Aug. 1 (Bloomberg) -- Ally Financial Inc., the U.S.- controlled lender whose mortgage subsidiary went bankrupt, posted a second-quarter loss on costs tied to the court filing.
The loss of $898 million compares with profit of $113 million a year earlier, Ally said today in a statement. The core pretax loss was $753 million, Ally said. The Detroit-based company doesn’t have publicly traded shares.
Chief Executive Officer Michael Carpenter is searching for ways to repay U.S. bailouts exceeding $17 billion that left the Treasury Department with a 74 percent stake. He’s selling foreign operations to focus on auto lending in the U.S., where the firm ranked No. 1 last year, and Ally Bank, the online unit known for its ads that satirize the ethics of rival bankers.
“Our objective in life is pretty straightforward,” Carpenter said today during a conference call with analysts. “It’s to continue building the auto business, to continue to build the bank, and it’s to get the U.S. government completely out of their shareowner position.”
ResCap remains in business while it reorganizes under Chapter 11 court protection, and has said it expects to leave bankruptcy by the end of this year. The subsidiary was removed from Ally’s financial statements, the company said today. Without the costs and other losses tied to the unit, Ally said it would have earned $533 million in core pretax profit, aided by growth in automotive services and direct banking.
Pretax income in North American auto finance was $631 million, 43 percent more than the first quarter and 13 percent better than a year earlier. Retail deposits at Ally Bank expanded by $1.1 billion to $30.4 billion during the quarter as customer accounts increased about 4 percent from the first three months of this year and 27 percent from 2011’s second quarter.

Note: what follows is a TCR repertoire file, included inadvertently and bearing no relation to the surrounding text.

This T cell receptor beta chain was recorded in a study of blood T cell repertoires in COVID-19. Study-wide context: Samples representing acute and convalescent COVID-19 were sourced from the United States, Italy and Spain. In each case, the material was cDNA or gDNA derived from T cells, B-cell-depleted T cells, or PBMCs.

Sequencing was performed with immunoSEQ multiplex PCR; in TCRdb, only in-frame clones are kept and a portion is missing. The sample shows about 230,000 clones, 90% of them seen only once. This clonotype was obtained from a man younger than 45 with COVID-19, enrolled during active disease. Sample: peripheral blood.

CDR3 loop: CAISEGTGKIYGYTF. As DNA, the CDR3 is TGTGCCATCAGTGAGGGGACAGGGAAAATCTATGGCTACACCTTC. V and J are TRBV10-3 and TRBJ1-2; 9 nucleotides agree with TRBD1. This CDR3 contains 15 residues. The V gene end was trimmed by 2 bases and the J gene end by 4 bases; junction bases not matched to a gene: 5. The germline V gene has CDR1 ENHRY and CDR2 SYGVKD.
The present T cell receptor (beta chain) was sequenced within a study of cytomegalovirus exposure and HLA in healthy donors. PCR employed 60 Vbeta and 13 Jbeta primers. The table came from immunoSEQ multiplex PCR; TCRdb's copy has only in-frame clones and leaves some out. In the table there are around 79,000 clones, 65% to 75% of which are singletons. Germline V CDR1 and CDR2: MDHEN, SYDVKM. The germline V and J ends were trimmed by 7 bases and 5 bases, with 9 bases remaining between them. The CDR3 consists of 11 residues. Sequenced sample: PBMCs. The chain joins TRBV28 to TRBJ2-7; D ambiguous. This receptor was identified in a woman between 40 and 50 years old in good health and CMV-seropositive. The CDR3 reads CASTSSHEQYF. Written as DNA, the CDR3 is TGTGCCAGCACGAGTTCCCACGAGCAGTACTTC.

Ally, known as GMAC when it was part of General Motors Corp., led financing of U.S. consumer auto sales for 2011 with more than $40 billion in contracts for new or used cars and trucks, or about 1.5 million vehicles, according to the lender.
The firm’s remaining mortgage operations, excluding ResCap, posted $110 million in pretax income, double the previous quarter and compared with a $25 million loss a year earlier.
When asked by an analyst today about what Ally will look like in two to three years, Carpenter said private owners, an initial public offering, and a merger or takeover were all possibilities.
Defaults by borrowers on subprime mortgages issued before the housing market’s collapse pushed the Residential Capital unit to seek court protection from its creditors in May. The slide into bankruptcy derailed Carpenter’s plan for an IPO of Ally to help repay taxpayers.
Ally said the quarter included a $1.2 billion charge tied to ResCap’s bankruptcy. The parent company has contributed $750 million to cover soured loans at the bankrupt mortgage unit to insulate itself from legal claims and “avoid the noise,” Carpenter has said.
In addition to the cost of defaults, U.S. lenders have been plagued by demands for refunds from investors who bought the loans and then found defects such as false data about borrowers and the properties, plus costs tied to faulty foreclosures. Such claims have cost the five biggest U.S. home lenders more than $72 billion in payments and legal fees since the start of 2007, and analysts have speculated that ResCap’s creditors will pursue Ally for payment.
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